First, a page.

In an interim analysis of the phase III BEACON CRC trial reported at the European Society for Medical Oncology (ESMO) Congress 2019 (Abstract LBA32) and in The New England Journal of Medicine, Scott Kopetz, MD, PhD, and colleagues found improved overall survival and overall response rate in patients with BRAF V600E–mutated metastatic colorectal cancer treated with encorafenib/binimetinib/cetuximab vs either cetuximab/irinotecan or cetuximab/FOLFIRI (leucovorin, fluorouracil, and irinotecan).
Scott Kopetz, MD, PhD
In the open-label trial, 665 patients with disease progression after one or two prior regimens were randomly assigned 1:1:1 between May 2017 and January 2019 to receive encorafenib/binimetinib/cetuximab (triplet-therapy group, n = 224), encorafenib/cetuximab (doublet-therapy group, n = 220); or investigators’ choice of either cetuximab/irinotecan or cetuximab/FOLFIRI (control group, n = 221). Treatment was given in 28-day cycles until disease progression, unacceptable toxicity, withdrawal of consent, initiation of subsequent anticancer therapy, or death. Crossover was not permitted before the data cutoff date.
The primary endpoints were overall survival and objective response rate in the triplet-therapy group vs the control group. Response rates were assessed in the first 331 randomized patents (111 in triple-therapy group, 113 in doublet-therapy group, and 107 in the control group). Findings reported are those of a prespecified interim analysis.
Overall Survival and Response Rates
Median follow-up for survival was 7.8 months at time of analysis.
Median overall survival was 9.0 months in the triplet-therapy group vs 5.4 months in the control group (hazard ratio [HR] = 0.52, P < .001). The confirmed response rate was 26% vs 2% (P < .001).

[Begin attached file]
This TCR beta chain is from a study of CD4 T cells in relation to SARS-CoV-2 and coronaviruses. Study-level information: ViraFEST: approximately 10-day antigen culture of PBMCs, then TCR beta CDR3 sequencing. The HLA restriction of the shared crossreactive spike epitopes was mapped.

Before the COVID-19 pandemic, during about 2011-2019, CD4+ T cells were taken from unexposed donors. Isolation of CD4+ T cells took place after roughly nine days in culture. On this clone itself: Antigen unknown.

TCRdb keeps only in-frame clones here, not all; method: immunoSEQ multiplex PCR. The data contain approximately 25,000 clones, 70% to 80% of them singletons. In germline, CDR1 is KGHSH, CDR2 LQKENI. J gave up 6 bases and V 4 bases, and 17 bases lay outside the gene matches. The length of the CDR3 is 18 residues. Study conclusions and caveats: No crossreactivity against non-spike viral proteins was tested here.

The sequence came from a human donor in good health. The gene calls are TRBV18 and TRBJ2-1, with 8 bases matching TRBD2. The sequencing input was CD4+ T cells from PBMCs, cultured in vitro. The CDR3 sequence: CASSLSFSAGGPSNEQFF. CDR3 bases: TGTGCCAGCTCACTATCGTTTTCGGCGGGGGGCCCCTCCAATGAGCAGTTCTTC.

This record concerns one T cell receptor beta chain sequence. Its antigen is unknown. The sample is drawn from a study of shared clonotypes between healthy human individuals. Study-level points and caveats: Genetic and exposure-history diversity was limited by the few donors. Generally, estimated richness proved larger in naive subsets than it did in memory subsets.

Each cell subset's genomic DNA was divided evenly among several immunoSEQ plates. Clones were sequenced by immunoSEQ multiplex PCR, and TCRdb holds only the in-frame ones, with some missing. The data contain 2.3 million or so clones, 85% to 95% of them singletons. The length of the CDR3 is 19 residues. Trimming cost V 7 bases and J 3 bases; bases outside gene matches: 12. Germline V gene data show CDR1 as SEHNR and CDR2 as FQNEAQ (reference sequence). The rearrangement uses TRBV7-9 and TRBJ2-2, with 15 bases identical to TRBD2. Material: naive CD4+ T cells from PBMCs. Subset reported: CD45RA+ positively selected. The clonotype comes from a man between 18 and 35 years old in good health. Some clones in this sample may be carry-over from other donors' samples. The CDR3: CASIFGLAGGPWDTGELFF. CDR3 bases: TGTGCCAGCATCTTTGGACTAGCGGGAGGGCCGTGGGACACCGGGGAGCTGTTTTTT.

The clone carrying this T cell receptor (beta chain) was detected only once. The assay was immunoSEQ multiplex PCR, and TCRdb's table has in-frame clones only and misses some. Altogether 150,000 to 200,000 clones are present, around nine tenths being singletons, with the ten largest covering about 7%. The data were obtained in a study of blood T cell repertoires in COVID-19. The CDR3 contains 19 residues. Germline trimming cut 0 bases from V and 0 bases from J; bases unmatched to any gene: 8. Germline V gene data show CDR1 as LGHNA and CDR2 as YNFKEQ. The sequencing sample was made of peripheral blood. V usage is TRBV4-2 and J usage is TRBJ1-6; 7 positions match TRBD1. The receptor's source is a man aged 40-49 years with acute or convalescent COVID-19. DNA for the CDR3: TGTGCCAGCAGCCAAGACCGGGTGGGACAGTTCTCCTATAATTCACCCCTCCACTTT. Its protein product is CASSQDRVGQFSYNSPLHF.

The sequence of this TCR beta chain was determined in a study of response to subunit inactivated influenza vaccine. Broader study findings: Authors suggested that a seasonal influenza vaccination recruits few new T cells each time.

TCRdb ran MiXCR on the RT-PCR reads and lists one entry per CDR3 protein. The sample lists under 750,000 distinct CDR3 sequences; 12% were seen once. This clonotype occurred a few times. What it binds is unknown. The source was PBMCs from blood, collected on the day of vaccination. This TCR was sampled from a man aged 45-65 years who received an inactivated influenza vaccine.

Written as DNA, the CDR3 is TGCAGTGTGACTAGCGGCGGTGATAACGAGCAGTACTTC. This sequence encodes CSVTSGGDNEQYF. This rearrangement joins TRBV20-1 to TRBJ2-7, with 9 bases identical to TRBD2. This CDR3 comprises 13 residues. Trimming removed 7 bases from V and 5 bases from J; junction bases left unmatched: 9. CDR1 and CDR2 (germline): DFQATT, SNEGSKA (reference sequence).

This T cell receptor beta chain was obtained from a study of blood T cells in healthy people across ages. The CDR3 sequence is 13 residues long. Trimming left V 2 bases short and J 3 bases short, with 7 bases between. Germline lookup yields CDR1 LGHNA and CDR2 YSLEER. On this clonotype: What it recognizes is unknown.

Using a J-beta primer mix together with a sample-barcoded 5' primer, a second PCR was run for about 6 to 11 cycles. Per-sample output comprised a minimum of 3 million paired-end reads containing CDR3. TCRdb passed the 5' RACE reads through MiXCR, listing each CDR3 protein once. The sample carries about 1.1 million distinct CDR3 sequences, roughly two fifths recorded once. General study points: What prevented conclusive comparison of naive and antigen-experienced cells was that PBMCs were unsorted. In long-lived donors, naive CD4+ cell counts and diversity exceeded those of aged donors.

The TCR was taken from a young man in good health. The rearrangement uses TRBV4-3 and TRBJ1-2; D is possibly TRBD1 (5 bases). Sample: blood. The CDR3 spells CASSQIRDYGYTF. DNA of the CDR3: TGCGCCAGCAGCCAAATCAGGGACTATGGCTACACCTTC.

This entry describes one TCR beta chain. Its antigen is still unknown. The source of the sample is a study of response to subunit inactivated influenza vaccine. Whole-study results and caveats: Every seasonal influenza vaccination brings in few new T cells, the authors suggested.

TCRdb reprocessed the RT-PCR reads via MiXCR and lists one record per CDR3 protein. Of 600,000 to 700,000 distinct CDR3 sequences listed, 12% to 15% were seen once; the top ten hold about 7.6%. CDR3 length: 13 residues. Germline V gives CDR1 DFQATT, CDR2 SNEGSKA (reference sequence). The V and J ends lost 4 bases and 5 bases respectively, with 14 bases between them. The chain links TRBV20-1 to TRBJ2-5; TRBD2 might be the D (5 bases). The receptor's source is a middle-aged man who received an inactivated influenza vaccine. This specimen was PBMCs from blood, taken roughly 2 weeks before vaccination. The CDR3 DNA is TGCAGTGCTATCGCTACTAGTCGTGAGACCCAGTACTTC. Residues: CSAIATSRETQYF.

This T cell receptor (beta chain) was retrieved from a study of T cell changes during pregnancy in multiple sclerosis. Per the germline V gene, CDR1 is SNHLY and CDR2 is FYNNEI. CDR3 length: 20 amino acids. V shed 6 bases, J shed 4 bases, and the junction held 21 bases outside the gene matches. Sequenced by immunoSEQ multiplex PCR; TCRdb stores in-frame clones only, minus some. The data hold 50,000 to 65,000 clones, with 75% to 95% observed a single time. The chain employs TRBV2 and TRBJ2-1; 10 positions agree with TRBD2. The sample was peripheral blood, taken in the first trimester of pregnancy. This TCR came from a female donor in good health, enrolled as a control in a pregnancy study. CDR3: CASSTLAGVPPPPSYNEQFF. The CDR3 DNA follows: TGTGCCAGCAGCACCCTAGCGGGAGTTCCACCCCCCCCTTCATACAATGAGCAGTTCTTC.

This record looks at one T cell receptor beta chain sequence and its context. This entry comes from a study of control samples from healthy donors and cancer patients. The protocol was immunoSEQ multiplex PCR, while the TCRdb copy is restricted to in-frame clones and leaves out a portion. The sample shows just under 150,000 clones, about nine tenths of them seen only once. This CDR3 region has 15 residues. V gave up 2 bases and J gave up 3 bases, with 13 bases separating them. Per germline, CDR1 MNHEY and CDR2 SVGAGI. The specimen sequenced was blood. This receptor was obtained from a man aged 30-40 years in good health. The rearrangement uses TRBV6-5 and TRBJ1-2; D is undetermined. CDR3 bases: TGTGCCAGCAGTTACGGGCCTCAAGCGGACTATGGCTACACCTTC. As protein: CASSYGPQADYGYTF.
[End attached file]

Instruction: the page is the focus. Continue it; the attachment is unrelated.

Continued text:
Median overall survival in the doublet-therapy group—a secondary endpoint of the trial—was 8.4 months (HR = 0.60, P < .001). The objective response rate in the doublet-therapy group was 20% (P < .001 vs control).
Median progression-free survival was 4.3 months in the triplet-therapy group, 4.2 months in the doublet-therapy group, and 1.5 months in the control group (P < .001 for both triplet- and doublet-therapy groups vs control).
Adverse events of grade ≥ 3 occurred in 58% of patients in the triplet-therapy group, 50% of the doublet-therapy group, and 61% of the control group; the most common in the three groups were diarrhea (10%), fatigue (4%), and diarrhea (10%), respectively. Discontinuation of therapy due to adverse events occurred in 7%, 8%, and 11% of patients, respectively. Fatal adverse events occurred in 4%, 3%, and 4%, respectively.
The investigators concluded, “A combination of encorafenib/cetuximab/binimetinib resulted in significantly longer overall survival and a higher response rate than standard therapy in patients with metastatic colorectal cancer with the BRAF V600E mutation.”
Disclosure: The study was supported by Array BioPharma, Merck (for sites outside North America), ONO Pharmaceutical, and Pierre Fabre. For full disclosures of the study authors, visit nejm.org.The content in this post has not been reviewed by the American Society of Clinical Oncology, Inc. (ASCO®) and does not necessarily reflect the ideas and opinions of ASCO®.